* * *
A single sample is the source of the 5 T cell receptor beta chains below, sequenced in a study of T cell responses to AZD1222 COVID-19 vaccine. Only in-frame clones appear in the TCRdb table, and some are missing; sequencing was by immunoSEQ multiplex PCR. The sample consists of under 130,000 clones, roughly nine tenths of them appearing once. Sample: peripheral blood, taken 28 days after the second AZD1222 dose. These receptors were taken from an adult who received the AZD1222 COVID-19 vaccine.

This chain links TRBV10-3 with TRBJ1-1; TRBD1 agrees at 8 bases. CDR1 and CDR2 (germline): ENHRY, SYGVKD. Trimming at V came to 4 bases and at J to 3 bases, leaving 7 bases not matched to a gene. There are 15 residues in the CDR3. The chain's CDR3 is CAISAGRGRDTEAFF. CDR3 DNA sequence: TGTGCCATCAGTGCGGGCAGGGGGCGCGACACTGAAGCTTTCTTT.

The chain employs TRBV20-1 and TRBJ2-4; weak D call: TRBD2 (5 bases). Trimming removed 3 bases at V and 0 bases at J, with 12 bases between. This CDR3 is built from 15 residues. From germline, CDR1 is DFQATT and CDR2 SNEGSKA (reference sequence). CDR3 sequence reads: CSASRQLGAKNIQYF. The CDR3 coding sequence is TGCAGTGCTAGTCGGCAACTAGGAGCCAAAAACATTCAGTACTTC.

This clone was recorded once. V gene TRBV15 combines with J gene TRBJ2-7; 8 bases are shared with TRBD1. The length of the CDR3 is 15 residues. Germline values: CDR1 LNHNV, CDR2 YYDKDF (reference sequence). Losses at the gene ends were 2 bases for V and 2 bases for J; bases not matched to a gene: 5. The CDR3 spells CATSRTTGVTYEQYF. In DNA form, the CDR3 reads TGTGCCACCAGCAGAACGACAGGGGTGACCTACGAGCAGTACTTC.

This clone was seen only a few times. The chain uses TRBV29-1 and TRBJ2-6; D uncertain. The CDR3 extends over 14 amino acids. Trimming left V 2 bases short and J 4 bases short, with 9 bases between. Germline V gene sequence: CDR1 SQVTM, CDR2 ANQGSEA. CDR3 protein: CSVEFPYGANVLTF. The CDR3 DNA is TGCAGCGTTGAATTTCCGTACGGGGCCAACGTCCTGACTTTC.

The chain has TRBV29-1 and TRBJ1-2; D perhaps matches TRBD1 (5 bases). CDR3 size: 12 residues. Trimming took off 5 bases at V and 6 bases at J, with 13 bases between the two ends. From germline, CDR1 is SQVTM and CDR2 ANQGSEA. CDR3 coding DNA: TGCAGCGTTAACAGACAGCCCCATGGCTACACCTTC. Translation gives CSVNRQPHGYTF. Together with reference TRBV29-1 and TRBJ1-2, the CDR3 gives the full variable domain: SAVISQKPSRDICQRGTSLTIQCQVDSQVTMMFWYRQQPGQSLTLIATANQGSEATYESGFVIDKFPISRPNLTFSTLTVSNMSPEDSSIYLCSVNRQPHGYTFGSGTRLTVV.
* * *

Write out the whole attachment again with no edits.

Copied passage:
A single sample is the source of the 5 T cell receptor beta chains below, sequenced in a study of T cell responses to AZD1222 COVID-19 vaccine. Only in-frame clones appear in the TCRdb table, and some are missing; sequencing was by immunoSEQ multiplex PCR. The sample consists of under 130,000 clones, roughly nine tenths of them appearing once. Sample: peripheral blood, taken 28 days after the second AZD1222 dose. These receptors were taken from an adult who received the AZD1222 COVID-19 vaccine.

This chain links TRBV10-3 with TRBJ1-1; TRBD1 agrees at 8 bases. CDR1 and CDR2 (germline): ENHRY, SYGVKD. Trimming at V came to 4 bases and at J to 3 bases, leaving 7 bases not matched to a gene. There are 15 residues in the CDR3. The chain's CDR3 is CAISAGRGRDTEAFF. CDR3 DNA sequence: TGTGCCATCAGTGCGGGCAGGGGGCGCGACACTGAAGCTTTCTTT.

The chain employs TRBV20-1 and TRBJ2-4; weak D call: TRBD2 (5 bases). Trimming removed 3 bases at V and 0 bases at J, with 12 bases between. This CDR3 is built from 15 residues. From germline, CDR1 is DFQATT and CDR2 SNEGSKA (reference sequence). CDR3 sequence reads: CSASRQLGAKNIQYF. The CDR3 coding sequence is TGCAGTGCTAGTCGGCAACTAGGAGCCAAAAACATTCAGTACTTC.

This clone was recorded once. V gene TRBV15 combines with J gene TRBJ2-7; 8 bases are shared with TRBD1. The length of the CDR3 is 15 residues. Germline values: CDR1 LNHNV, CDR2 YYDKDF (reference sequence). Losses at the gene ends were 2 bases for V and 2 bases for J; bases not matched to a gene: 5. The CDR3 spells CATSRTTGVTYEQYF. In DNA form, the CDR3 reads TGTGCCACCAGCAGAACGACAGGGGTGACCTACGAGCAGTACTTC.

This clone was seen only a few times. The chain uses TRBV29-1 and TRBJ2-6; D uncertain. The CDR3 extends over 14 amino acids. Trimming left V 2 bases short and J 4 bases short, with 9 bases between. Germline V gene sequence: CDR1 SQVTM, CDR2 ANQGSEA. CDR3 protein: CSVEFPYGANVLTF. The CDR3 DNA is TGCAGCGTTGAATTTCCGTACGGGGCCAACGTCCTGACTTTC.

The chain has TRBV29-1 and TRBJ1-2; D perhaps matches TRBD1 (5 bases). CDR3 size: 12 residues. Trimming took off 5 bases at V and 6 bases at J, with 13 bases between the two ends. From germline, CDR1 is SQVTM and CDR2 ANQGSEA. CDR3 coding DNA: TGCAGCGTTAACAGACAGCCCCATGGCTACACCTTC. Translation gives CSVNRQPHGYTF. Together with reference TRBV29-1 and TRBJ1-2, the CDR3 gives the full variable domain: SAVISQKPSRDICQRGTSLTIQCQVDSQVTMMFWYRQQPGQSLTLIATANQGSEATYESGFVIDKFPISRPNLTFSTLTVSNMSPEDSSIYLCSVNRQPHGYTFGSGTRLTVV.